Grief: Changing the Conversation - Part II


By Erica Sonnabend


Wow. What a year it’s been.

I feel like that statement is one we're all hearing now that we've marked a full year since a global pandemic came crashing into our lives, but it really is fitting.


I certainly do not say these words lightly - quite the opposite, actually. The deep emotions behind that statement and what they represent are what strikes me the most when I hear that statement. There has never been a time in most of our lives that the whole world has experienced loss from the very same root cause.

As the weeks of uncertainty turned into months, I witnessed a shift in the collective conversation in our society that gave me hope. Initially, we were talking about the world shutting down, frightening case numbers, and lack of toilet paper, but then something else happened. While we were still talking about those drastic changes in our daily lives, we also started talking about how those changes made us feel.

Our conversations became a mix of both intellectual facts and the corresponding emotions that accompany them. Words such as mindfulness, awareness, wellbeing, compassion, and connection started popping up during nightly news reports, on social media, and in zoom calls all over the world. We as humans were speaking our emotional truth like never before. That truth was filled with all sorts of feelings - fear, sadness, longing, relief, gratitude, isolation, anger, desperation, love, etc. People started discussing problems with sleeping, eating, working, feeling stuck, being disoriented, and connecting to joy as a result of the pandemic.

Guess what all of those feelings are? Yup...GRIEF. Our usually “grief avoidant” society was experiencing loss in so many unprecedented ways that many of us started talking about our losses and our feelings instead of relying on the social norm of not really expressing our challenging emotions. As someone who has discovered the many benefits of dealing with all of my emotions (those most often viewed as either positive or negative), this is such a welcome change.


By July of last year, I had many people (including news media) reaching out to my grief support practice to ask what grief actually is and how someone can tell if they are experiencing it. To answer that question, I offered the definition of grief that completely changed my perspective on loss.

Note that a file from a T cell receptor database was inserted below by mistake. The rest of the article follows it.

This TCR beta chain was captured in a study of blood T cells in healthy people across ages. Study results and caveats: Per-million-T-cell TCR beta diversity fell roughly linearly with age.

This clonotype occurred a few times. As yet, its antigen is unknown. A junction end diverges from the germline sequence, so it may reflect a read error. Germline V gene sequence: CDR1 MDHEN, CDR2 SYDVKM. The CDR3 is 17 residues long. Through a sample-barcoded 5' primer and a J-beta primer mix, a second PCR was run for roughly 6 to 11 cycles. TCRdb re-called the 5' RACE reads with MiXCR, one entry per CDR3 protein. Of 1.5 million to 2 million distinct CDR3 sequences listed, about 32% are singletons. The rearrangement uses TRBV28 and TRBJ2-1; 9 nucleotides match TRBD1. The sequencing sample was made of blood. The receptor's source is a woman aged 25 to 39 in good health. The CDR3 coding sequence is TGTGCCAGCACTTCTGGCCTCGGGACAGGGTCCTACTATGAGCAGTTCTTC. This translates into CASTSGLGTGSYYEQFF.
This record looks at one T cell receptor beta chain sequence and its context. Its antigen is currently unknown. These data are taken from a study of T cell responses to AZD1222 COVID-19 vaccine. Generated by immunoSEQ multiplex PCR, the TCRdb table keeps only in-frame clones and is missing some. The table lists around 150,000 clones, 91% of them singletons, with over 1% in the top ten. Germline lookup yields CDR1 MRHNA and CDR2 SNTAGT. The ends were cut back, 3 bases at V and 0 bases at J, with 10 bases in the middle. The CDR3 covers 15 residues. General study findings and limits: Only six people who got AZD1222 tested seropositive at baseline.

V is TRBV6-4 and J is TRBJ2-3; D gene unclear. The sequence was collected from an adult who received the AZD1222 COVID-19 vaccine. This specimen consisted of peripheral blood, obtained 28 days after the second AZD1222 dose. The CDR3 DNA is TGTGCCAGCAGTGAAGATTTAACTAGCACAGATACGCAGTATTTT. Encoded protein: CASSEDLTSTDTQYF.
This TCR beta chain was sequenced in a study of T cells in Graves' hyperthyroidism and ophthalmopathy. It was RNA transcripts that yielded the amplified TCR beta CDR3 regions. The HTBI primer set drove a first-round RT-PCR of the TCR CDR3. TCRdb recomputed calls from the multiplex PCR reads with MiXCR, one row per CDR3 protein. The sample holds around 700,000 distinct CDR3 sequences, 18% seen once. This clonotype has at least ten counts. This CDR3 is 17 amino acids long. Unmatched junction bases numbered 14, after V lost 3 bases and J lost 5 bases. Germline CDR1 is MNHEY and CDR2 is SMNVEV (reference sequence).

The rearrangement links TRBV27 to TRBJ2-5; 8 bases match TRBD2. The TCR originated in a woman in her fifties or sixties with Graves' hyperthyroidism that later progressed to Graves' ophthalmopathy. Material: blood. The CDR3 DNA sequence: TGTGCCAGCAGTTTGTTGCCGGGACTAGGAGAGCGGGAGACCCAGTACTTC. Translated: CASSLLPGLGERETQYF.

"Grief is the conflicting feelings caused by the change in or the end of a familiar pattern of behavior." - John W. James


Why is this definition so important?


Personally, I walked around thinking something emotionally was wrong with me after experiencing the death of my father, the end of my marriage, changes in my health, and challenges in my career. I believed that once my dad had been gone for a year, I was supposed to magically feel better, but I did not. I struggled to cling to what others told me about “being better off” when my marriage ended. And let us not forget that “everything happens for a reason” platitude. Those sentiments were offered out of love for me which I appreciate; however, I was still stuck and stuffing my feelings down.


The problem was that outside of the death losses I had experienced, I didn’t consider that the other changes in my life were also losses. Consequently, the conflicting feelings I experienced didn’t make sense to me. I couldn’t understand why I continued to feel the way I did so I kept those feelings hidden. I believed that loss was about death and that feelings of grief were reserved solely for that reason.


Grief is certainly about death, but it is also about so much more. It's about any change in your life that has deep emotional value to you. Only you can determine what those loss events in your life are and how you will integrate those losses into your future life. It is important that we realize that feelings of grief are not just limited to the date (or the year after) your loss occurred. Loss and change can cause ripple effects throughout our lives in various ways. Expressing the varied emotions that come up is absolutely essential.


As we moved through this past year, many of us came to realize that the definition of grief we'd been relating to for so long was too narrow. So much that was familiar to us came to an abrupt end and the changes are too many to count. Recognizing that feelings of grief and loss are not limited to specific changes helps us to expand our conversations. The figurative stop signs we used to encounter are replaced with open hearts and listening ears which leads us down a path toward healing.


There is much work ahead for us as we continue to battle this pandemic into year two. We will need to rely on each other and keep pushing to eradicate this public health crisis that has taken far too much. The losses are many which means the need to connect to our emotional truth is greater than ever. Let’s continue to shift our conversations about every aspect of our loss experiences by speaking our truth about how we feel when a “familiar pattern of behavior” changes or ends.

Wow. What a year indeed.


Be well, friends.





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